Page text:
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all eyes on north korea

Defense experts warn that America probably can't shoot down North Korea's missiles

Defense experts have long warned that American anti-missile capabilities are still a longshot technology that likely would fail against a determined foe — say, North Korea. The U.S. government and media hasn't curbed its excitement about Terminal High Altitude Area Defense (THAAD) missile defense systems, though, with Missile Defense Agency Director Lt. Gen. Sam Greaves claiming a successful test in July proves America will "stay ahead of the evolving threat."

Not so, writes Ploughshares Fund president Joe Cirincione. "Reporters routinely use words like 'shield' and 'dome' to describe our supposed capability, giving us a false sense of security," Cirincione wrote for Defense One. "Officials make the matter worse with exaggerated, if carefully constructed, claims."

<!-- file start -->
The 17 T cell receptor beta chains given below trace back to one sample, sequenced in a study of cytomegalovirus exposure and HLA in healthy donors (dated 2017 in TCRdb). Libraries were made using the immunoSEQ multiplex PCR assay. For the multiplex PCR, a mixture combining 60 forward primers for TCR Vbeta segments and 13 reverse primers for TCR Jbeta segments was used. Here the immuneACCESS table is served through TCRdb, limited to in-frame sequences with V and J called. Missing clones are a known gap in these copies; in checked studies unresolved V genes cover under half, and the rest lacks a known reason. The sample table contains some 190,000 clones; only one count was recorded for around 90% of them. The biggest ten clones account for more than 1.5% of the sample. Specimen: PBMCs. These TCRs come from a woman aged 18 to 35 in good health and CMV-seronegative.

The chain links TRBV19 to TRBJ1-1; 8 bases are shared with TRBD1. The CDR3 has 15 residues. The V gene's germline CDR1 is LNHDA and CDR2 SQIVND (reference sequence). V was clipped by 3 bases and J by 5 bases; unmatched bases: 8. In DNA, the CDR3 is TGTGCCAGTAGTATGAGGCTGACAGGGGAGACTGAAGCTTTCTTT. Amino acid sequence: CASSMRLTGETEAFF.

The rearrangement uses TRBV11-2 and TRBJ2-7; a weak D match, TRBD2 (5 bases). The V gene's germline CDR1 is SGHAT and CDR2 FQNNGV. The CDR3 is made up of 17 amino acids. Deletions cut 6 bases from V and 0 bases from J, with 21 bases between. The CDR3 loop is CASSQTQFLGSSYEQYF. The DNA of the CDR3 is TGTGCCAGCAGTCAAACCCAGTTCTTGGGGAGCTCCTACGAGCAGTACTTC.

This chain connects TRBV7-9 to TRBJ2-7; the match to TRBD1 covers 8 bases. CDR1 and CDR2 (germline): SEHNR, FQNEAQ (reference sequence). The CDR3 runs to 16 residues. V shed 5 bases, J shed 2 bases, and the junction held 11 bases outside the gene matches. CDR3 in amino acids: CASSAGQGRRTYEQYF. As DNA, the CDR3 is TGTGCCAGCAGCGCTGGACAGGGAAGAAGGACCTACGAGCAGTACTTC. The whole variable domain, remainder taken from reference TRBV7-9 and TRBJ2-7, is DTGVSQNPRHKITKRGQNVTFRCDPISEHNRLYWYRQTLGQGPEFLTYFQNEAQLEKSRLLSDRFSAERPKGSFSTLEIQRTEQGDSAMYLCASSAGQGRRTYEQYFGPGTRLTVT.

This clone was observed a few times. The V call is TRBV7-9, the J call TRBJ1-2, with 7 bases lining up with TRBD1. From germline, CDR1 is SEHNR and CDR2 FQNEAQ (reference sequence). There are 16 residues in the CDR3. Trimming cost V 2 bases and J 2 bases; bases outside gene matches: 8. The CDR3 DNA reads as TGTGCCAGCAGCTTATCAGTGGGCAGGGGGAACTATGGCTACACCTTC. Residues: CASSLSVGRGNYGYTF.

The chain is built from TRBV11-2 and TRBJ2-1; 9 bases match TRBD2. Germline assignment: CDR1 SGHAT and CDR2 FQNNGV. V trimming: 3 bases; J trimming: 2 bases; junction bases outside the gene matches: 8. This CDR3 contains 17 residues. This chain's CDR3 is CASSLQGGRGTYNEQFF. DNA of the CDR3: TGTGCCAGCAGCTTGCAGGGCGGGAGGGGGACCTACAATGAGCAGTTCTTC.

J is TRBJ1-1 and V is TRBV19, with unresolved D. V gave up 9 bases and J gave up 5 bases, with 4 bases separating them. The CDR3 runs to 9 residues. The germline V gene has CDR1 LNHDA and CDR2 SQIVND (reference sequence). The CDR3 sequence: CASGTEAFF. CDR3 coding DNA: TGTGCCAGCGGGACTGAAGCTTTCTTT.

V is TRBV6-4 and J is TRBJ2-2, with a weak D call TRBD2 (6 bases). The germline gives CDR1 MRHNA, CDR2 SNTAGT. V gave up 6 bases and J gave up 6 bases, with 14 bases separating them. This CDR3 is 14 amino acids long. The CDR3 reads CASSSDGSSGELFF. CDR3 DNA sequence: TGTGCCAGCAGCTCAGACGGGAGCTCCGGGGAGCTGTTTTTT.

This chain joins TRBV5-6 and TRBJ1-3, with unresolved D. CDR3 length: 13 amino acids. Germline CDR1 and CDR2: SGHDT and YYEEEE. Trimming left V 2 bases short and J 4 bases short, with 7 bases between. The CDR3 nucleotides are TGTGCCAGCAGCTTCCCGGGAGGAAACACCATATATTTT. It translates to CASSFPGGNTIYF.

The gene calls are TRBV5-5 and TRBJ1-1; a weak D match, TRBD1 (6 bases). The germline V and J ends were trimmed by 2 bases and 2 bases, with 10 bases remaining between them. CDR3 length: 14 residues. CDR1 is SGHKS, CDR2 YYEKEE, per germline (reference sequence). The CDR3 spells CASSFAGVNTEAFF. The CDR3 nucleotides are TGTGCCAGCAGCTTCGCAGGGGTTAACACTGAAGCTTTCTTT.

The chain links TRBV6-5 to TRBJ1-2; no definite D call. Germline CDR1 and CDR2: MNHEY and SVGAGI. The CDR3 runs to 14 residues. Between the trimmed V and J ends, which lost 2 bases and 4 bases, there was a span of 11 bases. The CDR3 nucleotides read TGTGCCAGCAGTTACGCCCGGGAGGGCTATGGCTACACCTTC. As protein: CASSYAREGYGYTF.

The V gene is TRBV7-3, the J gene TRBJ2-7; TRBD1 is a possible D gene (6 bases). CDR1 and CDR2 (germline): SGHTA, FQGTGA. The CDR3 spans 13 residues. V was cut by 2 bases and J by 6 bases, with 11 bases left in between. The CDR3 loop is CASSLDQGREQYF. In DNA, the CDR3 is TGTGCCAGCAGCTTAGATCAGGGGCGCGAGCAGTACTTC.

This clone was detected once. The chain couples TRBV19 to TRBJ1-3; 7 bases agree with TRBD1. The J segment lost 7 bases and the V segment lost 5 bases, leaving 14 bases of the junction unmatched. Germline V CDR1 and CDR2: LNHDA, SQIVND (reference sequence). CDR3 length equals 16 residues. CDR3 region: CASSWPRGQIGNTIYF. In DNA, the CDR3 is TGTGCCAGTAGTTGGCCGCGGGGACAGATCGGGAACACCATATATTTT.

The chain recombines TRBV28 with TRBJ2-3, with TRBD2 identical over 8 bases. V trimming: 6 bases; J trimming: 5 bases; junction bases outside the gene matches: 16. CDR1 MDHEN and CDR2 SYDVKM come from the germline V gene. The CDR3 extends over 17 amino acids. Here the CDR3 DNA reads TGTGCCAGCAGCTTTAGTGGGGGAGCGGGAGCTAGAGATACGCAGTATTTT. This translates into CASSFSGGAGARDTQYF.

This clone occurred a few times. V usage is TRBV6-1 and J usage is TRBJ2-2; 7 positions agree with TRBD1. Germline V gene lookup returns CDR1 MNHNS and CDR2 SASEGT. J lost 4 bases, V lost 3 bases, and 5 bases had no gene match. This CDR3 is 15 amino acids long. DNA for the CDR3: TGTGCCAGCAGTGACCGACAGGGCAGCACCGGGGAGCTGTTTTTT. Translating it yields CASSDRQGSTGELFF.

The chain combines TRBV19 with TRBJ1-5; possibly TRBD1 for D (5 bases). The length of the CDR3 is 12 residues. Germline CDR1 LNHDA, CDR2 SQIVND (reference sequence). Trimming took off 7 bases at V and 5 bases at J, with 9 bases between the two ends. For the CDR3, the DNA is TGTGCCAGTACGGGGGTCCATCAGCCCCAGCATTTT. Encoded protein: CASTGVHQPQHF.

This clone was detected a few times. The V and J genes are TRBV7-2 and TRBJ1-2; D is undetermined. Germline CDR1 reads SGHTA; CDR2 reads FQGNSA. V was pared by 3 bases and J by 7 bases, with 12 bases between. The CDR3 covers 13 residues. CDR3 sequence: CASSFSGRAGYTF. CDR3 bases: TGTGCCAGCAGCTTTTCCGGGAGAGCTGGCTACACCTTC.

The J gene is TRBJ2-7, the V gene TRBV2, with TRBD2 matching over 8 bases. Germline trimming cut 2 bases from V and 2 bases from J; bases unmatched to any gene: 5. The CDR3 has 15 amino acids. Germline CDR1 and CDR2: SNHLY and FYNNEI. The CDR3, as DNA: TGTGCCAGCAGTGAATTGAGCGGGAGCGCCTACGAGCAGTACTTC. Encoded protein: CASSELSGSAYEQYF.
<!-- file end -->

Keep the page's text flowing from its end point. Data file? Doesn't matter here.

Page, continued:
He added that "the number one reason we don't shoot down North Korea's missiles is that we cannot," pointing to North Korea's missile test that flew over Japan last week:

If North Korea cooperated and shot their new intercontinental ballistic missile, the Hwasong-14, at the United States with adequate warning so that we could prepare, and if the warhead looked pretty much like we expect it to look, and if they only shot one, and if they did not try to spoof the defense with decoys that looked like the warhead, or block the defense with low-power jammers, or hide the warhead in a cloud of chaff, or blind the defense by attacking the vulnerable radars, then, maybe [the U.S. military could defend against a North Korean attack]. The United States might have a 50-50 chance of hitting such a missile. If we had time to fire four or five interceptors, then the odds could go up. [Defense One]

But "North Korea is unlikely to cooperate," Cirincione adds. Read his full, chilling warning at Defense One, and more about if America can protect itself against North Korean missiles here at The Week.